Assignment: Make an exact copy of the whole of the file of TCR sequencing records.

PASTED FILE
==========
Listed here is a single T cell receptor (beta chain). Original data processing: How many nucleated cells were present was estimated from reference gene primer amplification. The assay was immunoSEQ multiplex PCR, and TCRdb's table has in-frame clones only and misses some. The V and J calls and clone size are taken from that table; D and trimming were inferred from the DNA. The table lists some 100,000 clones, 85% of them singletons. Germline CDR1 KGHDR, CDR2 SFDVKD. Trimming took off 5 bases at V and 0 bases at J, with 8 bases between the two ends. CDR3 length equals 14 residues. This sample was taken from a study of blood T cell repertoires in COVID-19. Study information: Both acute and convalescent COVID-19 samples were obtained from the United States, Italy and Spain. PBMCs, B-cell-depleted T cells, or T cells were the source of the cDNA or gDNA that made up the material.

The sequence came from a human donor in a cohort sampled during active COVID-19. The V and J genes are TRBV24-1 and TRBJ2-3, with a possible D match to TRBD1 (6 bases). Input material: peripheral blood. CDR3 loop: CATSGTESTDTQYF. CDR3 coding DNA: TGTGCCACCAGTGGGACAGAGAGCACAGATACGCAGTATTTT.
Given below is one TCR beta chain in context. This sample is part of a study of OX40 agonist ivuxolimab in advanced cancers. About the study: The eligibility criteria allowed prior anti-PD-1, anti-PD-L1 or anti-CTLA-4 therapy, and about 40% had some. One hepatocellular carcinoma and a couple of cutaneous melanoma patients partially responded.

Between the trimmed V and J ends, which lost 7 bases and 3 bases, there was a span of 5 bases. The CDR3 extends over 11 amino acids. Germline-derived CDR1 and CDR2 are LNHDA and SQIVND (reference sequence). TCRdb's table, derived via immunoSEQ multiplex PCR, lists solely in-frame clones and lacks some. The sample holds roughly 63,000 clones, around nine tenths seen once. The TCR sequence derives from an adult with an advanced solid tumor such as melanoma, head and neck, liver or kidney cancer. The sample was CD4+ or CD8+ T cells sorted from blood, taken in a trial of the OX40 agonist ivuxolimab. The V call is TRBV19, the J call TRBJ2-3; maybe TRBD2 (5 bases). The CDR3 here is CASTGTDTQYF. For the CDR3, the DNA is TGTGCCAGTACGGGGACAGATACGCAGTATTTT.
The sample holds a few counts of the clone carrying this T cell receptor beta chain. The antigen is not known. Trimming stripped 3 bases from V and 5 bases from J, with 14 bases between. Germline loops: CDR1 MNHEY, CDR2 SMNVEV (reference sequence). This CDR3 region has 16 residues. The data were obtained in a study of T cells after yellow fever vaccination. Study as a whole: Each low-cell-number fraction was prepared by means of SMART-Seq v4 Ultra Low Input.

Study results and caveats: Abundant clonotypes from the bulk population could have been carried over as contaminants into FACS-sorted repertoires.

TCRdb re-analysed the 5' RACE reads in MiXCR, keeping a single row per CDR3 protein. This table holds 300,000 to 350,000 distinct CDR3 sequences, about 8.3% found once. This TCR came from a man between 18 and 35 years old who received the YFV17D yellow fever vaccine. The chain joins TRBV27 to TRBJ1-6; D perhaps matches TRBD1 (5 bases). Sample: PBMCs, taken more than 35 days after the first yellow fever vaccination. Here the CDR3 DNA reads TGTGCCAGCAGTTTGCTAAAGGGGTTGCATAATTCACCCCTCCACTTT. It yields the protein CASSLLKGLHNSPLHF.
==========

Listed here is a single T cell receptor (beta chain). Original data processing: How many nucleated cells were present was estimated from reference gene primer amplification. The assay was immunoSEQ multiplex PCR, and TCRdb's table has in-frame clones only and misses some. The V and J calls and clone size are taken from that table; D and trimming were inferred from the DNA. The table lists some 100,000 clones, 85% of them singletons. Germline CDR1 KGHDR, CDR2 SFDVKD. Trimming took off 5 bases at V and 0 bases at J, with 8 bases between the two ends. CDR3 length equals 14 residues. This sample was taken from a study of blood T cell repertoires in COVID-19. Study information: Both acute and convalescent COVID-19 samples were obtained from the United States, Italy and Spain. PBMCs, B-cell-depleted T cells, or T cells were the source of the cDNA or gDNA that made up the material.

The sequence came from a human donor in a cohort sampled during active COVID-19. The V and J genes are TRBV24-1 and TRBJ2-3, with a possible D match to TRBD1 (6 bases). Input material: peripheral blood. CDR3 loop: CATSGTESTDTQYF. CDR3 coding DNA: TGTGCCACCAGTGGGACAGAGAGCACAGATACGCAGTATTTT.
Given below is one TCR beta chain in context. This sample is part of a study of OX40 agonist ivuxolimab in advanced cancers. About the study: The eligibility criteria allowed prior anti-PD-1, anti-PD-L1 or anti-CTLA-4 therapy, and about 40% had some. One hepatocellular carcinoma and a couple of cutaneous melanoma patients partially responded.

Between the trimmed V and J ends, which lost 7 bases and 3 bases, there was a span of 5 bases. The CDR3 extends over 11 amino acids. Germline-derived CDR1 and CDR2 are LNHDA and SQIVND (reference sequence). TCRdb's table, derived via immunoSEQ multiplex PCR, lists solely in-frame clones and lacks some. The sample holds roughly 63,000 clones, around nine tenths seen once. The TCR sequence derives from an adult with an advanced solid tumor such as melanoma, head and neck, liver or kidney cancer. The sample was CD4+ or CD8+ T cells sorted from blood, taken in a trial of the OX40 agonist ivuxolimab. The V call is TRBV19, the J call TRBJ2-3; maybe TRBD2 (5 bases). The CDR3 here is CASTGTDTQYF. For the CDR3, the DNA is TGTGCCAGTACGGGGACAGATACGCAGTATTTT.
The sample holds a few counts of the clone carrying this T cell receptor beta chain. The antigen is not known. Trimming stripped 3 bases from V and 5 bases from J, with 14 bases between. Germline loops: CDR1 MNHEY, CDR2 SMNVEV (reference sequence). This CDR3 region has 16 residues. The data were obtained in a study of T cells after yellow fever vaccination. Study as a whole: Each low-cell-number fraction was prepared by means of SMART-Seq v4 Ultra Low Input.

Study results and caveats: Abundant clonotypes from the bulk population could have been carried over as contaminants into FACS-sorted repertoires.

TCRdb re-analysed the 5' RACE reads in MiXCR, keeping a single row per CDR3 protein. This table holds 300,000 to 350,000 distinct CDR3 sequences, about 8.3% found once. This TCR came from a man between 18 and 35 years old who received the YFV17D yellow fever vaccine. The chain joins TRBV27 to TRBJ1-6; D perhaps matches TRBD1 (5 bases). Sample: PBMCs, taken more than 35 days after the first yellow fever vaccination. Here the CDR3 DNA reads TGTGCCAGCAGTTTGCTAAAGGGGTTGCATAATTCACCCCTCCACTTT. It yields the protein CASSLLKGLHNSPLHF.